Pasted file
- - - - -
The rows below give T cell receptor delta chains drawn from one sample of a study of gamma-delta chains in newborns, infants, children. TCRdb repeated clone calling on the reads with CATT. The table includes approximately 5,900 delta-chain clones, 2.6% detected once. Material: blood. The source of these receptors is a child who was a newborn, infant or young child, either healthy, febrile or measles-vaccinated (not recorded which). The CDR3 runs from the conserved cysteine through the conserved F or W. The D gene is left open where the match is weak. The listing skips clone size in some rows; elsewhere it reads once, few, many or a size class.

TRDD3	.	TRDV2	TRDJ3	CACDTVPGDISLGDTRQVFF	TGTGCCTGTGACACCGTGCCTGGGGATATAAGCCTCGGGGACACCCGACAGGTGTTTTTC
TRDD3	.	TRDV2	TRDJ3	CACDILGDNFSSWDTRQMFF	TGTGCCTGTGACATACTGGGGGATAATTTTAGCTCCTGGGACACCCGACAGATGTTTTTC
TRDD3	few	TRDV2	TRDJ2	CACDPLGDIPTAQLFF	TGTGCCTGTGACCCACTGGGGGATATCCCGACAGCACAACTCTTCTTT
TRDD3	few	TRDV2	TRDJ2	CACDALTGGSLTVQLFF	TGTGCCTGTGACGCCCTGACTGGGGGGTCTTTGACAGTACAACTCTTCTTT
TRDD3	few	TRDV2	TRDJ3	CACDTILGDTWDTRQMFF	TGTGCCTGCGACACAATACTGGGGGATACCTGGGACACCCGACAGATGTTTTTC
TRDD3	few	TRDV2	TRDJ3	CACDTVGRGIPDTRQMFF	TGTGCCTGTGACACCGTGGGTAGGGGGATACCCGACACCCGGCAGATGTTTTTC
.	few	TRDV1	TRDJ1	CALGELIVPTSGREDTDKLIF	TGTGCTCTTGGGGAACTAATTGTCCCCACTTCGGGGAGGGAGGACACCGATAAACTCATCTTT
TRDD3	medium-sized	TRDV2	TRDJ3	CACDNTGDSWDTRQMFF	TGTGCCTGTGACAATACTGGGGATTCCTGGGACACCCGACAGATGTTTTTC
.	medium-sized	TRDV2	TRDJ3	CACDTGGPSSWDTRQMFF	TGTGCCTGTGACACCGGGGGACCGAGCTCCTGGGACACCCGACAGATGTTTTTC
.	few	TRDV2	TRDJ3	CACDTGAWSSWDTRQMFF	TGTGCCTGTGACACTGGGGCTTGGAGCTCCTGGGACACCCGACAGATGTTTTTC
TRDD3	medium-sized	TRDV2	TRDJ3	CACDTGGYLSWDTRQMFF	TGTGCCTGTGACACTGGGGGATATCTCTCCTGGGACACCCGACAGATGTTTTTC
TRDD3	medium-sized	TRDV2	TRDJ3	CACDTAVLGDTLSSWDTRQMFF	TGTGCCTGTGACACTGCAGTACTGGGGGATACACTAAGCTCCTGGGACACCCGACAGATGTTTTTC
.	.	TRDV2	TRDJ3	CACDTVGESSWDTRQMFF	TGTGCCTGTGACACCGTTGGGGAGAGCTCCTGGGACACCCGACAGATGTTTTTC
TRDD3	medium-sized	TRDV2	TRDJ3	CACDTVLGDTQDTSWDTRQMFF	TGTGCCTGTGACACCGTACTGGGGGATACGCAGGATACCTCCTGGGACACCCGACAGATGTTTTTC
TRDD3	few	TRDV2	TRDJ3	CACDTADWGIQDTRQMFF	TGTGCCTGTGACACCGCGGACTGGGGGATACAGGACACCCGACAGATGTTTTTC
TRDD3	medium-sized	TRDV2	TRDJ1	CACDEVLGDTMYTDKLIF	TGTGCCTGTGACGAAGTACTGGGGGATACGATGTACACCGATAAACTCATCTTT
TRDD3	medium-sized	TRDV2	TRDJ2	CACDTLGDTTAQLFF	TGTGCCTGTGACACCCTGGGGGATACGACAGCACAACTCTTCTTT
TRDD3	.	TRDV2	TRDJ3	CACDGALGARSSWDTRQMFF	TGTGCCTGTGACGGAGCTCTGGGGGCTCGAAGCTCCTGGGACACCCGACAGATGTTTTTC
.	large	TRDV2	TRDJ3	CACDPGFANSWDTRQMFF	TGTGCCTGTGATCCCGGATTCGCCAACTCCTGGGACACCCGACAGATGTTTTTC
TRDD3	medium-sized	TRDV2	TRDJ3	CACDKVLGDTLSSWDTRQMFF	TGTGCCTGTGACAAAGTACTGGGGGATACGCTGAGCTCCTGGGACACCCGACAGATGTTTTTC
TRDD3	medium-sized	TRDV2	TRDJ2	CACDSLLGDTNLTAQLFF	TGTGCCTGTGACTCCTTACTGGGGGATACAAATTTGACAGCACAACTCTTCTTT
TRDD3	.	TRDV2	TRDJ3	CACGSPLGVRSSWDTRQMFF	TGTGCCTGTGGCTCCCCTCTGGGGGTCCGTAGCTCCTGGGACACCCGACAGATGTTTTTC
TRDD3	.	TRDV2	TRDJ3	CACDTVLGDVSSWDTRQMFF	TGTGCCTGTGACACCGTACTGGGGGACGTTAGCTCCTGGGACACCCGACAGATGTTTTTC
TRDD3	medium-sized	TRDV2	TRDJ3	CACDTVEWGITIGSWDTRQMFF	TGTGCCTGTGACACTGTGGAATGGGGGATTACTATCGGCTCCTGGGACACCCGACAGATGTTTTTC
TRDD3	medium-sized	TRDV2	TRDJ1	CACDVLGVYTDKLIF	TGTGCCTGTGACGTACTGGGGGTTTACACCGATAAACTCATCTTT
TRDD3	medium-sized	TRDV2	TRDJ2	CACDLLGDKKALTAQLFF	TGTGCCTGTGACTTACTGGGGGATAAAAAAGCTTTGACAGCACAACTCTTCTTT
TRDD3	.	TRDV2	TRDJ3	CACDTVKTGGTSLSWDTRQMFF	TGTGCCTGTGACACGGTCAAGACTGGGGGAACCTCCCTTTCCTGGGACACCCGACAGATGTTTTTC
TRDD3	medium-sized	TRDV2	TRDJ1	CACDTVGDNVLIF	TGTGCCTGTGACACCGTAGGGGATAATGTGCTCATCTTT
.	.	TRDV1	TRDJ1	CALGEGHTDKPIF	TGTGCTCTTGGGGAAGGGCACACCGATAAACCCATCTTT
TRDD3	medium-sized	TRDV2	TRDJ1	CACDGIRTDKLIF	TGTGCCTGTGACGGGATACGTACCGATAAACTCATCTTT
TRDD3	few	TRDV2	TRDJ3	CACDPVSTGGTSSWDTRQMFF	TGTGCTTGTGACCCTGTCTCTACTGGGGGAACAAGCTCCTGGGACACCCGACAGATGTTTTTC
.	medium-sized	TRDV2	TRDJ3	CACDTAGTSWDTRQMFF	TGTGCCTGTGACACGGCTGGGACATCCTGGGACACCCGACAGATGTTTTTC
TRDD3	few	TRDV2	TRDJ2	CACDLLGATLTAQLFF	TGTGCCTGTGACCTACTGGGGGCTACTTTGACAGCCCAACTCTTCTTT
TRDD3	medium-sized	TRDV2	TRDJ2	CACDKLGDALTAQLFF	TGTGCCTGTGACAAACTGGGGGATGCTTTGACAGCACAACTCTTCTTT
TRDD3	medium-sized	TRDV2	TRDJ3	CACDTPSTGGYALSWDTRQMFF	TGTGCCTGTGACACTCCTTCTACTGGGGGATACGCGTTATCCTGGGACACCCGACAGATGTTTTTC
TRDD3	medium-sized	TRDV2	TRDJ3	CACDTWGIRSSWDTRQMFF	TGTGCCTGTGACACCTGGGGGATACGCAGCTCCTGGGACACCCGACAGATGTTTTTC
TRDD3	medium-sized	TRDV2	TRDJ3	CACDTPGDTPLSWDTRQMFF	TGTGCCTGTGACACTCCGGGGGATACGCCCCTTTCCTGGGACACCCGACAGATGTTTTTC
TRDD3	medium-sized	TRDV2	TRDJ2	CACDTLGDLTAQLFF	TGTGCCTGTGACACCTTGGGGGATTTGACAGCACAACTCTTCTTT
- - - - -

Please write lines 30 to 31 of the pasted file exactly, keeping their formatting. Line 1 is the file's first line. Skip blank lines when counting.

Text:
.	.	TRDV1	TRDJ1	CALGEGHTDKPIF	TGTGCTCTTGGGGAAGGGCACACCGATAAACCCATCTTT
TRDD3	medium-sized	TRDV2	TRDJ1	CACDGIRTDKLIF	TGTGCCTGTGACGGGATACGTACCGATAAACTCATCTTT